"Habitat Restoration Division Coastal Program Partner For W"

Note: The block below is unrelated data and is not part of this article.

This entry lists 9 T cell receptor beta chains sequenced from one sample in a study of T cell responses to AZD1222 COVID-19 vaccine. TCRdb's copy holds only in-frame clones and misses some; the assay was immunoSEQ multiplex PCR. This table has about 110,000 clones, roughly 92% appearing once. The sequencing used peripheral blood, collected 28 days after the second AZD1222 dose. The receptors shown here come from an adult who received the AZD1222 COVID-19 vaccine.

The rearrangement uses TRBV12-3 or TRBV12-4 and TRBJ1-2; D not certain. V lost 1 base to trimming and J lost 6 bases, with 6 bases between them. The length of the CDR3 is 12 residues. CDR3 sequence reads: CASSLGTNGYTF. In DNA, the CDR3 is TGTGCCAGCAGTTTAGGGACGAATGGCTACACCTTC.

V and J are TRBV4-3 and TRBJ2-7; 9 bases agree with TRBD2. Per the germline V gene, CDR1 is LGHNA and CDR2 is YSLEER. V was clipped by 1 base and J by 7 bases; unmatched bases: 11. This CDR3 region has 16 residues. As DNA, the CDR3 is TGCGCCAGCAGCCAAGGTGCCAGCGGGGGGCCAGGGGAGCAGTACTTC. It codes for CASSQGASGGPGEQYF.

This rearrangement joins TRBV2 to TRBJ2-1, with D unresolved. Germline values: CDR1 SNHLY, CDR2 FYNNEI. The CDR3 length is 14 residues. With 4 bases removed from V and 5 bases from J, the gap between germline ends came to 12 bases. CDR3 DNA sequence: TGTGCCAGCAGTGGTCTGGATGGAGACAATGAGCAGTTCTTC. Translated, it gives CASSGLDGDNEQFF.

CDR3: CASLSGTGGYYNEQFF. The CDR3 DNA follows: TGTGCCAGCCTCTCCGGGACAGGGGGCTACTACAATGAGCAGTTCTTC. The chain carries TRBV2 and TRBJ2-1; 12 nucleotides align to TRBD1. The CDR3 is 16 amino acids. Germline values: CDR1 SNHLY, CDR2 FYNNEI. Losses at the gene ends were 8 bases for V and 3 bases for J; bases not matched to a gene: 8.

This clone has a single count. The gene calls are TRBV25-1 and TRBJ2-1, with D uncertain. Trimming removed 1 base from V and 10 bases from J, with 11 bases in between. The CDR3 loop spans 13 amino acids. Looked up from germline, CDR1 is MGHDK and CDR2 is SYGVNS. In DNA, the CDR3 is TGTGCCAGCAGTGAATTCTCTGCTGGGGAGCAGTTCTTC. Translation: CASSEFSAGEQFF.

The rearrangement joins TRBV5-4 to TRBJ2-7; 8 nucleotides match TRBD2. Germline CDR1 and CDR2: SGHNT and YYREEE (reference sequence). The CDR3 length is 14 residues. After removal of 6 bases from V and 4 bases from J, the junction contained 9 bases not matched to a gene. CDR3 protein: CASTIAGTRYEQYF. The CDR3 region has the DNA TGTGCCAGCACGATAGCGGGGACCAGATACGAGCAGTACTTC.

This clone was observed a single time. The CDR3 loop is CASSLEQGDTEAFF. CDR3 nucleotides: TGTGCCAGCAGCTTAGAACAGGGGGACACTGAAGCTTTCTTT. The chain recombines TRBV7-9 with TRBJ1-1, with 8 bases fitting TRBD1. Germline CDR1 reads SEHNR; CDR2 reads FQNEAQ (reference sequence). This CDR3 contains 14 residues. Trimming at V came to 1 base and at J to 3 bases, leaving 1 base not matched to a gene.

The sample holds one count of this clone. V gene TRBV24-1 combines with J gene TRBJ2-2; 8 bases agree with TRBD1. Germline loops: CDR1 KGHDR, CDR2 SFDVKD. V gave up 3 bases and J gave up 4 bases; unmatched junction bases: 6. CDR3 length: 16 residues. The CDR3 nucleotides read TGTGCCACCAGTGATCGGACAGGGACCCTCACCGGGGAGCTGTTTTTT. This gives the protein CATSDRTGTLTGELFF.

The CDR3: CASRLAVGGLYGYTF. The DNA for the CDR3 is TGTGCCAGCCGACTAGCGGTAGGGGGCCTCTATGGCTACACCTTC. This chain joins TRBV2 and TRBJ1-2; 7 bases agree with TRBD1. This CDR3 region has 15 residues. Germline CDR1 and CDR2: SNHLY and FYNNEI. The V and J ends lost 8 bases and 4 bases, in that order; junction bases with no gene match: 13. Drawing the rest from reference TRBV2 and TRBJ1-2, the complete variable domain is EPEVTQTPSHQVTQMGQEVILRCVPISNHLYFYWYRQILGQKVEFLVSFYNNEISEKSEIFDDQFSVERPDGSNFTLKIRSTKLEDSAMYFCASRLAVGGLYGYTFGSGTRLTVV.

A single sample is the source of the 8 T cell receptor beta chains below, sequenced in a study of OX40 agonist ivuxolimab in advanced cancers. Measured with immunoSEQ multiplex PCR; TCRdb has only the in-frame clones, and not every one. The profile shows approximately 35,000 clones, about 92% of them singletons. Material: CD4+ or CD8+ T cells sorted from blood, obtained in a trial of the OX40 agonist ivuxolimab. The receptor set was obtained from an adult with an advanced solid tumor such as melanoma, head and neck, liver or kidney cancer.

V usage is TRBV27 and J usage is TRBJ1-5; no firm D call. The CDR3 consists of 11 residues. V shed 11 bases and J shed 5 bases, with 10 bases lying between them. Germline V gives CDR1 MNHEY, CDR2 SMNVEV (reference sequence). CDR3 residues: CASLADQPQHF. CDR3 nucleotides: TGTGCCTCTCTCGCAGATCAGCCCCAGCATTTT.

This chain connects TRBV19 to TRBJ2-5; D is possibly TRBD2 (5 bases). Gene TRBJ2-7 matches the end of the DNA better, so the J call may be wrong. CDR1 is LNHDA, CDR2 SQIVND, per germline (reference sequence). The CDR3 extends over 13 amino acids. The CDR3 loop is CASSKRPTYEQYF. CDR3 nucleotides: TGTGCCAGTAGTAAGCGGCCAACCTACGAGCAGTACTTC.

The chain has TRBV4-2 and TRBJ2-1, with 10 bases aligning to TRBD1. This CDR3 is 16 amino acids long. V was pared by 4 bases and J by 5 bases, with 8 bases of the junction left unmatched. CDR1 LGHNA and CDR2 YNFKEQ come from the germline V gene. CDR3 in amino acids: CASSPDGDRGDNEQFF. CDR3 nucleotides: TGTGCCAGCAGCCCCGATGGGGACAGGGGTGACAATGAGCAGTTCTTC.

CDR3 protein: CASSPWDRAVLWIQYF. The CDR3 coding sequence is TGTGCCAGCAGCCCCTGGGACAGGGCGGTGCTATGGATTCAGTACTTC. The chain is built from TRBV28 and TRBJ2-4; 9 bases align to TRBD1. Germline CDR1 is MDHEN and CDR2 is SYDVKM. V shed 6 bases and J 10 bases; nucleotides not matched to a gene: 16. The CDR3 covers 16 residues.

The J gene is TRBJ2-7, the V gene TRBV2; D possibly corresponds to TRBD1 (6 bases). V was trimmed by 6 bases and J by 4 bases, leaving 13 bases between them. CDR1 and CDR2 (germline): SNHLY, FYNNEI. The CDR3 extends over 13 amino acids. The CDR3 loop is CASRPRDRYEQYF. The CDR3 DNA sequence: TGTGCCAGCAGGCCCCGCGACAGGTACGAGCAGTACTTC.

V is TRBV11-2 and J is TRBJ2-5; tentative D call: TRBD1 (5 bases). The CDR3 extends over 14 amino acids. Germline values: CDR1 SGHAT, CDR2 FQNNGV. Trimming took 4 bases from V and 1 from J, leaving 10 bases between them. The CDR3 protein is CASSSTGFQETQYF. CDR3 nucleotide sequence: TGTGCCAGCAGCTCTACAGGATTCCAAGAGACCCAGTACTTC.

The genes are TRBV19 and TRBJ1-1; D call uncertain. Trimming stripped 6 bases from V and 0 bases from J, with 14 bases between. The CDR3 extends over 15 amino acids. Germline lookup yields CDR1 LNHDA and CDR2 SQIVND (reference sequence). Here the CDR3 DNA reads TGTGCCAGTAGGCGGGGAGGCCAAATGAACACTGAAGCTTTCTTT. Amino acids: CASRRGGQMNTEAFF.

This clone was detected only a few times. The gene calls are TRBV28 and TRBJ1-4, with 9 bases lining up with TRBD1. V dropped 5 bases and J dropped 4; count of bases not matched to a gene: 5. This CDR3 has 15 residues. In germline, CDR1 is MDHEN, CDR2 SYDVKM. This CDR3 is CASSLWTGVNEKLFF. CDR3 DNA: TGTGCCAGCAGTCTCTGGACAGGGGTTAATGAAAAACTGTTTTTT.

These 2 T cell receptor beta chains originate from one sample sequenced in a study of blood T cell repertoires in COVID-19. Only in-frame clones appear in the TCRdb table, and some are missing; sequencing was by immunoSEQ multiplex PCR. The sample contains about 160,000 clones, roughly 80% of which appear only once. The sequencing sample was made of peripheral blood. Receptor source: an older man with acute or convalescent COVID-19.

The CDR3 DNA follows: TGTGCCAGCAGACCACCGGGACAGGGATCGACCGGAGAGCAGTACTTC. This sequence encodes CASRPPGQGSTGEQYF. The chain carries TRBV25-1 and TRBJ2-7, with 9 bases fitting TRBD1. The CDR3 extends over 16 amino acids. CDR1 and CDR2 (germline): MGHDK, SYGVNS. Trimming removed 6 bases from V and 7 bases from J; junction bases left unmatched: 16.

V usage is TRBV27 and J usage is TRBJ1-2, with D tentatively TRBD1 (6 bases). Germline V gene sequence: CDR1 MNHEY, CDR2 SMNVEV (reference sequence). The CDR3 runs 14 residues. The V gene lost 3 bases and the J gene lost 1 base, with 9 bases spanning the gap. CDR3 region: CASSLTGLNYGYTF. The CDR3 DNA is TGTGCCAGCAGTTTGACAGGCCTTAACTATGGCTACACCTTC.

Habitat Restoration Division Coastal Program Partner For Wildlife Program Schoolyard Habitats Chesapeake Bay Field Office U.S. Fish and Wildlife Service Richard Starr Stream Restoration Approach • Training and Education • Technical Assistance • Demonstration Projects Training and Education • Promote Fluvial Geomorphology and Natural Channel Design Methods • NCTC River Science Curriculum Advisory • Stream Classification and Assessment Courses (Levels I, II, and III at NCTC) • Natural Channel Design Review Checklist • Stream Function Pyramid • Protocol Development and Training • Since 1994, over 1000 participants representing non-profit, local, state and federal agencies • Training will be used in implementation of 500 projects • Close to 250 miles of stream and riparian habitat restoration in 18 major river basins Types of Technical Assistance • Develop Assessment and Design Tools • Develop Protocols • Conduct Watershed and Stream • Monitoring • Conduct Project Review • Publish Findings Demonstration Projects • Natural channel design methodology • Stream restoration • Fish barrier removal Stream Functional Pyramid • Hierarchical framework that categorizes stream functions • Each level builds on the previous level • Based on work Fischenich 2006 • Functional based goals • Functional assessments with quantitative thresholds • Functional based monitoring • Mitigation debit and credit protocols • Supporting guidelines document • Training module Natural Channel Design Review Checklist 3.0 Final Design 3.1 Natural Channel Design Was a proposed channel alignment provided • Checklist of critical questions and developed within the design criteria? associated with NCD stream Were proposed channel dimensions provided and developed within the design criteria? restoration projects Do the proposed channel dimensions show the adjacent floodplain or flood prone area? • Four categories Was a proposed channel profile provided and developed within the design criteria? – Watershed assessment Were specifications for materials and construction procedures provided and – Geomorphic assessment explained for the project (i.e., in-stream structures, erosion control measures, etc.)? – Conceptual design 3.2 Sediment Transport – Final design Was sediment transport analysis needed? If needed, was the type of sediment transport • Supporting guidelines analysis explained? Were existing versus design relationships of document shear stress, velocity, and stream power versus stage or discharge provided? • Training module Did sediment transport capacity analyses show that the stream bed would not aggrade or degrade over time? Did sediment transport competency analysis show what particle sizes would be transported with a bankfull discharge? For gravel/cobble bed streams, does the proposed design move particles that are larger than the D100 of the stream bed? Natural Channel Design RFP Protocol IV. ALTERNATIVES ANALYSIS A. Alternatives analysis 1. Project limitations evaluation 2. Alternative description and discussion Functions (i.e., hydraulics and geomorphologic • Checklist of critical tasks i. principles) Improvements to hydraulics, hydrologics, and/or ii. required for NCD stream geomorphic stability of the stream Effects on stream stability, infrastructure, stream restoration projects iii. habitat, water quality, private property, and other relevant factors 3. Advantages and disadvantages of alternatives • Eight categories 4. Alternative cost estimates and comparison B. Alternatives Analysis Report – SOW 1. Project description and summary 2. Aerial photograph(s) – Objectives 3. Baseline map(s) 4. Summary of existing assessment reports – Watershed assessment i. Type, extent, and cause of stream impairment ii. Bankfull determination and validation – Geomorphic assessment iii. Bankfull characteristics and discharge iv. Drainage area – Alternative analysis v. Percent impervious cover vi. Current and planned landuse(s) – Conceptual design 5. Summary of hydraulic and hydrologic studies 6. Summary of restoration objectives 7. Summary of alternative analysis – Feasibility design i. Alternative evaluation ii. Alternative selection – Final design C. Alternatives analysis submission package 1. Draft alternatives analysis report (2 copies) 2. Final alternatives analysis report (2 copies) D. Alternative analysis meeting Bank Erosion Rate Curve Hick ey Run Reach HR-03 Cross Section # 06 (Transverse Riffle) 105.00 • Used to estimate rate of bank erosion based Relative Elevation (ft) 95.00 on condition of bank stability 85.00 -5.0 15.0 35.0 55.0 75.0 95.0 • Provides a basis for Distance (ft) 03/10/03 05/11/04 prioritizing 10.00 USFWS Bank Erosion Curve restoration Extreme BEHI High - Very High BEHI 1.00 Moderate BEHI Lateral Bank Erosion Rate (Ft/Yr) • Quantifies sediment 0.10 Low BEHI supply from bank 0.01 erosion 0.00 Very Low Low Moderate High Very High Extreme Near Bank Shear Stress Low Moderate High/Very High Extreme Rosgen Trend Hydrologic Regional Curves • Bankfull calibration required for fluvial Regional Curve Development based assessments USFWS, MD SHA, USGS 10000 • Regional curves Piedmont 0.76 AP/VR Qbkf = 34.02DA 0.94 reduce the need for Qbkf = 84.56DA Bankfull Discharge (cfs) 1000 R2 = 0.93 R2 = 0.99 bankfull gage W. Coastal Plain Qbkf = 31.35DA 0.73 calibration 100 R 2 = 0.98 E. Coastal Plain • Current Curves in 10 Qbkf = 14.65DA0.76 R 2 = 0.97 Maryland: 1 – Piedmont, Coastal 0 1 10 100 1000 Drainage Area (mi2) Plain, and Ridge and Valley and Allegheny Plateau Physiographic Regions Reference Reach Database Dimensionless Ratios - Cross Section. E Streams - Western Coastal Plain • Rosgen Stream Width/Depth RATIO 5.73 RANGE to 12.83 AVERAGE 9.10 Types C, E, and B Widthpool/Widthbkf 0.74 to 1.66 1.03 reference stream Areapool/Areabkf Riffle Depthmax/Riffle Depthbkf 0.86 1.05 to to 2.11 1.98 1.29 1.50 database Pool Depthmax/Riffle Depthbkf 1.52 to 3.71 2.25 Run Depthmax/Riffle Depthbkf 1.21 to 2.25 1.60 • Developed from Glide Depthmax/Riffle Depthbkf 1.08 to 2.76 1.59 western coastal plain streams Dimensionless Ratios - Profile. E Streams - Western Coastal Plain RATIO RANGE AVERAGE • Departure from Riffle Slope/Average Water Surface Slope 0.17 to 4.96 1.81 potential analysis Pool Slope/Average Water Surface Slope 0.02 to 1.01 0.41 Run Slope/Average Water Surface • Design criteria Slope 0.04 to 6.68 1.19 Glide Slope/Average Water Surface Slope 0.02 to 1.82 0.50 Defining River Corridors Widths • Buffer width based on fluvial geomorphic requirements • Meandering streams require, at the minimum, 3.5 times the bankfull width • Avoid meandering floodplains Stream Stability Rapid Assessment Protocol Anne Arundel County, Maryland • Rapid stream assessment Watershed: _______________________________ Stream: _____________________________ Date:____________________________________ Crew: ______________________________ Rosgen Stream Type: ______________________ Page ____2____ of ____2____ LATERAL STABILITY based on observation of Width/Depth Ratio: ________________ Rating: Stable Unstable Dominant BEHI: Score: Rating: Very Low Low Moderate High Very High Extreme Dominant NBS: Low Moderate High Extreme instability indicators Presence of bank armoring: Yes No Description: Presence of specific lateral erosion causes: Yes No Description: • Watershed Overall Lateral Stability: Stable Unstable: Localized Widespread characteristics Incision Ratio: VERTICAL STABILITY Rating: Not Incised Slightly Moderately Highly Extremely Presence of headcut: Yes No Description: • Lateral stability Presence of bedcontrol: Yes No Description: • Vertical stability Presence of deposition: Yes No Description of Deposition Feature: • Stability Trend Bed Feature Type: Riffle/Pool Riffle/Run Run/Pool Plane Step/Pool Cascade • Localized v.s. Bed Definition: Well Defined Moderately Well Defined Poorly Defined Overal Veritcal Stability: Stable Degrading Aggrading OVERALL REACH STABILITY widespread instability Stream Sensitivity: Very Low Low Moderate High Very High Extreme Potential Sediment Supply: Very Low Low Moderate High Very High Extreme Recovery Potential Very Low Low Moderate High Very High Extreme Evolution Stability Sequence: Evolution Stability Trend: Stable Degrading Aggrading Recovering • Potential instability Overall Reach Stability: Potential Cause of Instability: Stable Unstable: Localized Widespread cause(s) Stream Feasibility Assessment Protocol STREAM ASSESSMENT and RESTORATION FIELD DATA SHEET Watershed: Form 2 of 4 Stream: Rater(s): Reach ID: Date: If stream is stable and restoration is not needed, the stream restoration score is 40. STREAM RESTORATION POTENTIAL SOLUTION, COST, and FEASIBILITY Category Parameter Significant • Rapid stream Minimum Restoration Moderate Restoration Extensive Restoration Restoration 1. Potential Localized Restoration - Localized Restoration - Widespread Restoration - in- Widespread Restoration - new Restoration Solution bioengineering and/or minor bioengineering and/or minor channel adjustments, instream channel and/or channel bank grading. Less than 50 % bank grading and some structures, and bioengineering realignment, in-channel of reach requires localized localized placement of instream throughout entire project area. adjustments, instream assessment based on restoration. structures. Greater than 50 % structures, and bioengineering of reach requires localized throughout entire project area. restoration. SCORE ______ 10 9 8 7 6 5 4 3 2 1 Parameter Optimal Suboptimal Marginal Poor observations 2. Construction Access location relatively flat, Access location relatively flat, Access location has some Access location has steep Access open, dry, and within 100 feet of open, dry, over 100 feet of a steep slopes, some vegetation slopes, wet areas, heavily a road road, and requires special clearing required, some wet vegetated, is over 100 feet of a construction road treatments areas, and is within 100 feet of road, and requires special a road, and requires special construction road treatments construction road treatments • Four evaluations SCORE ______ 10 9 8 7 6 5 4 3 2 1 3. Constraints No Constraints or impacts to Slight vegetation clearing Moderate vegetation clearing Vegetation clearing required, existing healthy habitat and no required and minor impacts to required, infrastructure crossing infrastructure repair or infrastructure existing healthy habitat and no and/or potential repair or relocation required, special infrastructure relocation required, impacts to access treatments required, healthy habitat and/or potential impacts to healthy habitat, impact of T & E species impacts to T & E species – Existing habitat SCORE ______ 10 9 8 7 6 5 4 3 2 1 4. Potential Shallow gradient slope < 0.5 %, Shallow gradient slope 0.6 - 1.0 Moderate gradient slope 1.1 - Steep gradient slope > 2.0 %, Success/Risk cohesive bed and banks, %, cohesive bed and banks, 2.0 %, cohesive bed, non- non-cohesive bed and banks, incision ratio 1.00 - 1.10, incision ratio 1.10 - 1.30, cohesive banks, incision ratio incision ratio >1.51, entrenchment ratio > 2.2, entrenchment ratio > 2.2, 1.31 - 1.50, entrenchment ratio entrenchment ratio > 2.3, meander width ratio of 3.0 to 8.0 meander width ratio of 3.0 to 4.0 1.4 - 2.2, meander width ratio of meander width ratio of < 2.5 for – Existing stream for Rosgen E and C stream for Rosgen E and C stream 2.5 to 3.0 for Rosgen E and C Rosgen E and C stream types, types, design complexity low, types, design complexity stream types, design complexity design complexity high, high minimum restoration moderate, moderate restoration moderate to high, moderate to restoration construction, construction, no infrastructure, construction, infrastructure high restoration construction, infrastructure crossing repair upstream and downstream crossing, upstream and/or infrastructure crossing and and/or /orprotection, upstream stability conditions stable downstream conditions have potential repair and/or and downstream conditions localized stablity issues protection, upstream and/or have widespread stablity downstream conditions have issues localized to widespread stablity issues SCORE ______ 10 9 8 7 6 5 4 3 2 1 – Restoration feasibility Restoration Potential Description Stream Restoration Total Score – Proposed habitat Parameter RESTORATION ESTIMATED COST Category and cost Moderate localized bank In-channel adjustments and • Quantitative score In-channel adjustments, bank grading (> 50% of reach), new channel construction, Minor localized bank grading grading, instream structures localized bank plantings (> bank grading, instream (< 50% of reach), localized (i.e., vanes, cross vanes, W 50% of reach), moderate cost structures (i.e., vanes, cross Project difficulty bank plantings (< 50% of weirs, sills, etc.) reach-wide bio-engineering, instream vanes, W weirs, sills, etc.) reach), low cost bio- plantings and/or bio- structures to address reach-wide plantings and/or engineering (i.e.,…….), engineering, repair of localized instability problem bio-engineering, protections infrastructure, (i.e.,…….), and repair of infrastructure Cost Per Linear Foot $100 - $200 $200 - $300 $300 - $400 $400 - $600 Cost/foot: $___________ Area to be treated: ___________ feet Total cost: $___________ GIS Stream Stability Prediction • GIS-based stream stability prediction model • GIS layers – Percent impervious – Stream slope – Percent forest cover – Forest age stand – Erodible soils • Thresholds set for coastal plain physiographic region • Field validated model accuracy with over 200 sites • Model accuracy 87 percent Stream Monitoring Protocol RAPID STREAM MONITORING EVALUATION ATTRIBUTES • Tiered monitoring 1 Degradation Bed 1 Banks Increase in confinement protocol 2 Increase incision 2 Increase in entrenchment • Tier 1 – rapid 3 Scour 3 Lateral scour/undercut Problem Incdicator(s) 4 Increase in facet slope 4 Planform/radius of curvature adjustments assessment based on 5 Poorly defined facet features 5 Cutoff channel development observations of 6 7 Decrease in facet slope Deposition/Bar Development 6 7 Loss of bank vegetation Bank deposition instability indicators 8 Decrease incision 8 Decrease in entrenchment • Tier 2 – monumented 9 Aggradation 9 Decrease in confinement measurements Stream Name: Project Name: Project Location: Crew: Date: Project Description: or repair Station Identification Number Type Indicator(s) Problem Description Severity Im plication(s) Cause(s) 1 2 3 4 5 6 7 8 9 10 Bed Bank Structure 1 2 3 4 5 6 7 8 9 1 2 3 1 2 3 11 12 13 14 15 Photograph(s): Other: Other: Other: Other: Other: 1 2 3 4 5 6 7 8 9 10 Bed Bank Structure 1 2 3 4 5 6 7 8 9 1 2 3 1 2 3 11 12 13 14 15 Photograph(s): Other: Other: Other: Other: Other: Other Tools and Protocols • Riffle Stability Index (Kappesser 2002, USFS) • RiverRat (NOAA and FWS, 2009) • RiverMorph (Stantec) • STREAM Modules (Ward et al, Ohio State) • Proper Functioning Condition (Prichard et al., 1998, BLM) • Bed Material Composition Method (Potyondy and Bunte 2007, USFS) • GIS-based Streambank Erosion Rate Estimation (Evans et al, 2003, Penn State) • Watershed Assessment of River Stability Sediment Supply (WARSSS) (Rosgen 2006) • Vermont Watershed and Stream Geomorphic Assessment Protocols • Physical Stream Assessment: A review of Select Protocols (COE & EPA 2004) Future Tools and Needs • Stream assessment checklist • Stream monitoring checklist • Site selection checklist • Sediment prediction model comparison • Climate change sediment transport U.S. Fish & Wildlife Service - Chesapeake Bay Field Office 177 Admiral Cochrane Drive Annapolis, Maryland 21401 www.chesapeakebay.fws.gov Richard Starr (410) 573-4583 Rich_starr@fws.gov